Current testing methodology is v1.2
September 17, 2021
10 x 2 x 3 cm
The Baseus Encok WM01 is a pair of true wireless (TWS) earbuds from the Chinese electronic brand Baseus.
This brand has been in the industry for 13 years now and has a good reputation with consumers, offering a wide array of products ranging from power banks to wireless earbuds and chargers.
Baseus garnered a lot of awards for its unique designs, and the Encok WM01 is a good example as it’s a sleek-looking and well-designed pair of earbuds.
But how does it perform? You’ll find out in this in-depth review.
Baseus Encok WM01
A good pair of everyday-carry TWS earbuds.
The Baseus Encok WM01 is a pair of TWS earbuds with decent sound and great portability.
Its case is very minimalistic, spanning only about half of a credit card’s width and length, while the earbuds themselves are ergonomic and light to wear.
In terms of sound quality, the WM01’s mids perform admirably but only at high volumes.
The WM01 is a good option if you’re looking for a cheap pair of earbuds for the gym or whenever you’re going for a run – something you can use to inject sound inside your head while doing something else.
- Connectivity: Wireless
- Standard: Bluetooth v5.0 (backward compatible)
- Operating range: up to 10 meters
- Frequency range: 20Hz-20KHz
- Battery: Lithium-ion polymer (rechargeable)
- Battery capacity: 40mAh (earphone), 300mAh (charging case)
- Standby time: up to 250 hours
- Music playback: up to 5 hours (at 70% volume)
- Music playback (with charging case): up to 25 hours
What’s in the Box?
- Baseus Encok WM01 TWS earbuds
- Charging case
- 2 x pairs of extra ear tips
- USB type-C cable
- User guide
- Warranty card
Stuff I like
- Charging case’s small form factor
- Low profile design and secure fit
- Fun signature
- Good midrange performance
- Battery life
Stuff I like less
- Lossy SBC codec
- Touch controls are on the slower side
- No built-in volume controls
- Treble is limited
A Bit of Background
I got the Baseus Encok WM01 earbuds when I started going to the gym. Whenever I use my wired earphones, they tend to get in the way when I’m lifting dumbbells, and using TWS earbuds seems to be the perfect solution.
Honestly, I wouldn’t use a TWS if I’m rooted to one place given that wired earphones will always sound better.
Wired will have access to different audio sources and is free from audio-compressing codecs and the need to manage battery life.
The Baseus Encok WM01 comes in a simple white packaging box that features an image of the product on the front.
Inside the box, you’ll find the charging case with the earbuds and the included accessories. The Encok WM01 comes in two variants: black and white – and I got the white one.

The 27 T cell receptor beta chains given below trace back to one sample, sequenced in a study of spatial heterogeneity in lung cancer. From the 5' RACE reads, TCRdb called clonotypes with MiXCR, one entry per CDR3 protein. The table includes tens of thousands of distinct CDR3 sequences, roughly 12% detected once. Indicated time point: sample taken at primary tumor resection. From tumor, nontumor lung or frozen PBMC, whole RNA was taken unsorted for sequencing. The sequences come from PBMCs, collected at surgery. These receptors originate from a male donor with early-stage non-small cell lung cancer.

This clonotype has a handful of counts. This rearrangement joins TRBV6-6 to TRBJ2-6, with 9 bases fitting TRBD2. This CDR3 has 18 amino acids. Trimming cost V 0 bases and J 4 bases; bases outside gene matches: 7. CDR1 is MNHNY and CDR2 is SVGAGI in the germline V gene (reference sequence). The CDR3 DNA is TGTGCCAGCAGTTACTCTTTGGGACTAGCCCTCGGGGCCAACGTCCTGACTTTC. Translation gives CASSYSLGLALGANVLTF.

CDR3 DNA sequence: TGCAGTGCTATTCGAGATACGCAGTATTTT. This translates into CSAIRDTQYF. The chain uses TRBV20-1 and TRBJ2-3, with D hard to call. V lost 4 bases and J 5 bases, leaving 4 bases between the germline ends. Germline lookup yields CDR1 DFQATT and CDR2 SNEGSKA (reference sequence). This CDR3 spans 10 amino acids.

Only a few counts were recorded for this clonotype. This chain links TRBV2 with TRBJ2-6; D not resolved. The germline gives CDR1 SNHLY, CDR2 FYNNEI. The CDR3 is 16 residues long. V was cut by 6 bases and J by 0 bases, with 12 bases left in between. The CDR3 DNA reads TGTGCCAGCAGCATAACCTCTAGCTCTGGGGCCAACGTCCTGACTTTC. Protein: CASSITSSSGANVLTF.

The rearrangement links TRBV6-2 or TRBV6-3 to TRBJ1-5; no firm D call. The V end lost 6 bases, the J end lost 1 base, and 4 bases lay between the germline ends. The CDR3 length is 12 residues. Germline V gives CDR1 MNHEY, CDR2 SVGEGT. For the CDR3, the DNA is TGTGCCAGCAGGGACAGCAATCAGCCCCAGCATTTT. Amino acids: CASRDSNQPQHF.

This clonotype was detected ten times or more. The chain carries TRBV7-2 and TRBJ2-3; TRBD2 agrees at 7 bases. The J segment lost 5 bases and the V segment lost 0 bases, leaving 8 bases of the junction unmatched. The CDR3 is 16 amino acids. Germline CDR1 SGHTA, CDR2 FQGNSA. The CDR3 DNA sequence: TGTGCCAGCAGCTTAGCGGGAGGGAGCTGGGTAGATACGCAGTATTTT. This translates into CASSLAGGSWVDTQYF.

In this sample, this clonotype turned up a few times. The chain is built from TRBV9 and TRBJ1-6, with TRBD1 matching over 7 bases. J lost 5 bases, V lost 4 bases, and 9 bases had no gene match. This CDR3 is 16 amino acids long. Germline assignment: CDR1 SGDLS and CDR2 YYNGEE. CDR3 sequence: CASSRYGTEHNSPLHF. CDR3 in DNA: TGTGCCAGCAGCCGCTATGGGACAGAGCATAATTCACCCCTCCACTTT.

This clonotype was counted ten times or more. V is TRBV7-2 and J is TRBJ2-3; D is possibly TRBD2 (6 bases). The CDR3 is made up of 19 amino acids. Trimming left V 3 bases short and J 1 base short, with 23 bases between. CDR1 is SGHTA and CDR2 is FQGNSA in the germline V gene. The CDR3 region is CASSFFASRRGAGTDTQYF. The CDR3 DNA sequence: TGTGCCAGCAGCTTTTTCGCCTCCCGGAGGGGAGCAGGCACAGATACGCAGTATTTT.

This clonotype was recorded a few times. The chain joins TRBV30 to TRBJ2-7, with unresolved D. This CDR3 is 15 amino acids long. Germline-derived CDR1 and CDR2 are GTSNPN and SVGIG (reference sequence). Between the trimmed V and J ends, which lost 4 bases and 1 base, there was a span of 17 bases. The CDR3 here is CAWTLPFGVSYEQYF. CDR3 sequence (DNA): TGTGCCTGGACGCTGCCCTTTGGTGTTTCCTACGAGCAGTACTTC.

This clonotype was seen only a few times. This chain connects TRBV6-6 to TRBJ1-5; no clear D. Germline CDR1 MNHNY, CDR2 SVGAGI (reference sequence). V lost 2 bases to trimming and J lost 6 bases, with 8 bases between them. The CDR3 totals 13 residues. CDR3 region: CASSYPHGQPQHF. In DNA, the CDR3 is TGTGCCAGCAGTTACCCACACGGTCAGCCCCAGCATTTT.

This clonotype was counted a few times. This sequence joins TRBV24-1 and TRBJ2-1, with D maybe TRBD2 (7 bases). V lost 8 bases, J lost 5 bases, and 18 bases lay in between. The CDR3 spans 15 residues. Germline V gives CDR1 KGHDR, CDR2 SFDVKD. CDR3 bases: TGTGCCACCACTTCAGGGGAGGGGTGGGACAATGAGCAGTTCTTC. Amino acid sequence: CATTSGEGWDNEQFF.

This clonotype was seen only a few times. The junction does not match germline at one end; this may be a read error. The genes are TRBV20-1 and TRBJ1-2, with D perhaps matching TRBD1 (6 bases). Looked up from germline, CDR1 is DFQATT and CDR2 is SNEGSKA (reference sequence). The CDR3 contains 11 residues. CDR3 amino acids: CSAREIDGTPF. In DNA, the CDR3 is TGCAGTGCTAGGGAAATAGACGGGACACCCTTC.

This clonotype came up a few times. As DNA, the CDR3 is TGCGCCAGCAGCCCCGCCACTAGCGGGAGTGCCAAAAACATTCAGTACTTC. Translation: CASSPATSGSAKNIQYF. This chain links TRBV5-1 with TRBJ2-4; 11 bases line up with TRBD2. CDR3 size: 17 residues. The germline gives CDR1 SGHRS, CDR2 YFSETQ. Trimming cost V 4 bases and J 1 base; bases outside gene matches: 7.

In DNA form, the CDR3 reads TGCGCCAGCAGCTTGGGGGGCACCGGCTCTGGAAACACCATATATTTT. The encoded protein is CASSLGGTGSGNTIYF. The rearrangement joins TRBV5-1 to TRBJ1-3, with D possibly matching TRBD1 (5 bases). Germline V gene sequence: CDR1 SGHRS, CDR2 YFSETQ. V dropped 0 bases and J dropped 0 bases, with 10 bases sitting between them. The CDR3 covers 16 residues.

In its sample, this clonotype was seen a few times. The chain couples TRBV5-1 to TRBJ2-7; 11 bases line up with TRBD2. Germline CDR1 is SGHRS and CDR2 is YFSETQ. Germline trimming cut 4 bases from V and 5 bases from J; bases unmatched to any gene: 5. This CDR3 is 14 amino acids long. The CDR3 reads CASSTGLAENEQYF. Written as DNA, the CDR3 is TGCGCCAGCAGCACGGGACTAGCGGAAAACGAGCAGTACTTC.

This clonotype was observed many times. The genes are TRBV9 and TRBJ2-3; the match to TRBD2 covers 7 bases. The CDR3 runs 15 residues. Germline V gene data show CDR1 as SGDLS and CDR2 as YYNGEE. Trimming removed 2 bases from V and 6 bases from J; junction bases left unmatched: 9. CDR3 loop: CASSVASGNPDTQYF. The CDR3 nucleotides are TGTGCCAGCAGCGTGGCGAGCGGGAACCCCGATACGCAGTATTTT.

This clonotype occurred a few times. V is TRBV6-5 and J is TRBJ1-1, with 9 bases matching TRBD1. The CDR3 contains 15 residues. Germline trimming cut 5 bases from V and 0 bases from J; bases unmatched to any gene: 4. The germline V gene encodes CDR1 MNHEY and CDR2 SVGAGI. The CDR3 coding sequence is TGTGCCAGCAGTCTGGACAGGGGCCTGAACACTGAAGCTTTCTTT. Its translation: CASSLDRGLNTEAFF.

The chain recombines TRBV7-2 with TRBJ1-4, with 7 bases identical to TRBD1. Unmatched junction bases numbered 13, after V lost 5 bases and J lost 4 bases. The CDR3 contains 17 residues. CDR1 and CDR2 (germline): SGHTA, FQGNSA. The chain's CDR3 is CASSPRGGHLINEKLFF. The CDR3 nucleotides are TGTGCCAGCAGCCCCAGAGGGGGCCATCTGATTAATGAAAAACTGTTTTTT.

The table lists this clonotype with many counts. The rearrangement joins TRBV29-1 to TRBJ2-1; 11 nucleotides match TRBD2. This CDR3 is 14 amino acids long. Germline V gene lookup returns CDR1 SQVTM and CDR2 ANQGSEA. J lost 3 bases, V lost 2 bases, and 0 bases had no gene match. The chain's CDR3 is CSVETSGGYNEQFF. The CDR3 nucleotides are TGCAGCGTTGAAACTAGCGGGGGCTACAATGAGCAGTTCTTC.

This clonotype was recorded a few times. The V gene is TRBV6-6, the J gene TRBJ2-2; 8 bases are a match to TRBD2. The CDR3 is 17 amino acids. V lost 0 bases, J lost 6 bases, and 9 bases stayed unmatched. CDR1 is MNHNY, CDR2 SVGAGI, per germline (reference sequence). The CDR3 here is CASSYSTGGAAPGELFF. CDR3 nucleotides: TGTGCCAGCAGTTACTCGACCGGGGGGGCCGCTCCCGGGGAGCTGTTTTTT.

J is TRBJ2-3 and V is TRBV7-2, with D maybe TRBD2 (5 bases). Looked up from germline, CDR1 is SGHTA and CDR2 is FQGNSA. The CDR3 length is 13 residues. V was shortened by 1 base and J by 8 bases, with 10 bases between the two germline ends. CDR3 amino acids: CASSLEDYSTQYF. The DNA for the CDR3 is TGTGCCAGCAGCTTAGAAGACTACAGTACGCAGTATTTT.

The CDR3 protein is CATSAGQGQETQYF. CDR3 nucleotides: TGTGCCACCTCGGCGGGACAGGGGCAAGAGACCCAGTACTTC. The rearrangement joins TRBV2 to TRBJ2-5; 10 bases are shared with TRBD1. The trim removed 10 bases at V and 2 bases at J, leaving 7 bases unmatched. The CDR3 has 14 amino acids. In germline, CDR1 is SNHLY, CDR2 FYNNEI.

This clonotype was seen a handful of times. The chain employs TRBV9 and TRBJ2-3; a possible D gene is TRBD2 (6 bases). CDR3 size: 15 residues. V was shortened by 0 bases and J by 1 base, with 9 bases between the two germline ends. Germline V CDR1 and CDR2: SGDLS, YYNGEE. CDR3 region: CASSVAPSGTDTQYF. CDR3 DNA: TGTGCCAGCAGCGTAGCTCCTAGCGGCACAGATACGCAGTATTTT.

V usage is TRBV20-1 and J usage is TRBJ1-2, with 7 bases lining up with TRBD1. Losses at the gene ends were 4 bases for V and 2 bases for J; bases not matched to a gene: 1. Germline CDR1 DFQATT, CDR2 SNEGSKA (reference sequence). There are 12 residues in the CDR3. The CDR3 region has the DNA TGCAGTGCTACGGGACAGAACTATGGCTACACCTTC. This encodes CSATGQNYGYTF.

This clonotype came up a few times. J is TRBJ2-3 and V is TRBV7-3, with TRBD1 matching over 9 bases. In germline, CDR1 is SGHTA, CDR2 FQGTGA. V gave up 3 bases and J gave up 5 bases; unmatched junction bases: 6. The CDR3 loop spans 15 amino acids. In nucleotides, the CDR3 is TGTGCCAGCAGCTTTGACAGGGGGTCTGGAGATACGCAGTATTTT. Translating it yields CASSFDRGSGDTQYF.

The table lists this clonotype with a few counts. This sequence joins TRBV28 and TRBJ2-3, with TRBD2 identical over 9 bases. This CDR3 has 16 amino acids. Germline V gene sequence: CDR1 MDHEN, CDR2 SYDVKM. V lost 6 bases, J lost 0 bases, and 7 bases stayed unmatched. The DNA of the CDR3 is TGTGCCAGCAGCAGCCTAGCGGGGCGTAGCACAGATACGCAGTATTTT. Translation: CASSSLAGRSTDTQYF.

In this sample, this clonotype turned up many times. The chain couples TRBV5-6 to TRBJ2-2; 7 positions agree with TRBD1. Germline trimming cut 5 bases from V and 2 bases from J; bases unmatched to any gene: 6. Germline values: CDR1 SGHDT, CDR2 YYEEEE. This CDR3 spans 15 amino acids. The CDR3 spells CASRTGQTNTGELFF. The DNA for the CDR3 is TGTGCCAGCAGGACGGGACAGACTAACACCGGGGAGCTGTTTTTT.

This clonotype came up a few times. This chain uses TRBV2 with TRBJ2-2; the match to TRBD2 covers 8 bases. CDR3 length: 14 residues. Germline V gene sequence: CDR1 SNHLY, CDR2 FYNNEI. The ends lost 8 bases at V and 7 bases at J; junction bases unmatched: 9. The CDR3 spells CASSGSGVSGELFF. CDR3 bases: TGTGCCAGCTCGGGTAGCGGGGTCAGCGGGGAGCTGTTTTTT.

As mentioned previously, I got these earbuds because my wired earphones would get in the way whenever I’d work out. But that’s not the real reason I picked the WM01.
Sure, there are a lot of good TWS earbuds out there, but I was eager to find out how well a consumer brand would hold up.
One thing that made me more lenient with picking a consumer TWS was the simple fact that during my workout sessions, I focus more on training than the music I’m listening to.
The Baseus Encok WM01, at first listen, was alright. I instantly got the V-shaped sound a lot of wireless earbuds go for, which isn’t surprising but interestingly enough, the mids remind me of a wired IEM experience.
I use it just so my gym sessions aren’t too quiet but if we’re talking pure sound fidelity, I was unimpressed.
The build of the Baseus Encok WM01 is good.
Everything from the charging case to the earbuds themselves is made of plastic, but they feel sturdy and substantial.
The earbuds have a nice matte finish, while the center is glossier to indicate the touch panel.
The case takes up virtually no space and it can fit right in your pocket. The only gripe I have with is the lid because its material is a little lighter than I would’ve preferred.
Fit and Comfort
In terms of comfort, the Baseus Encok WM01 is up there as it almost disappears in my ears.
The fit is trickier though as the pre-installed silicone tip, which is a medium, was on the smaller side making wearing the WM01 a hit or miss. Luckily, Baseus included extra ear tips in smaller and larger sizes.
The smaller tips don’t give a good seal and they tend to create a gap once in a while when I’m using the earbuds. A simple tip roll would solve this but if you’re a regular consumer, I doubt that’s something you’ll go out of the way to fix.
Overall, when the tips don’t annoy me, these earbuds work fine and can give good levels of isolation.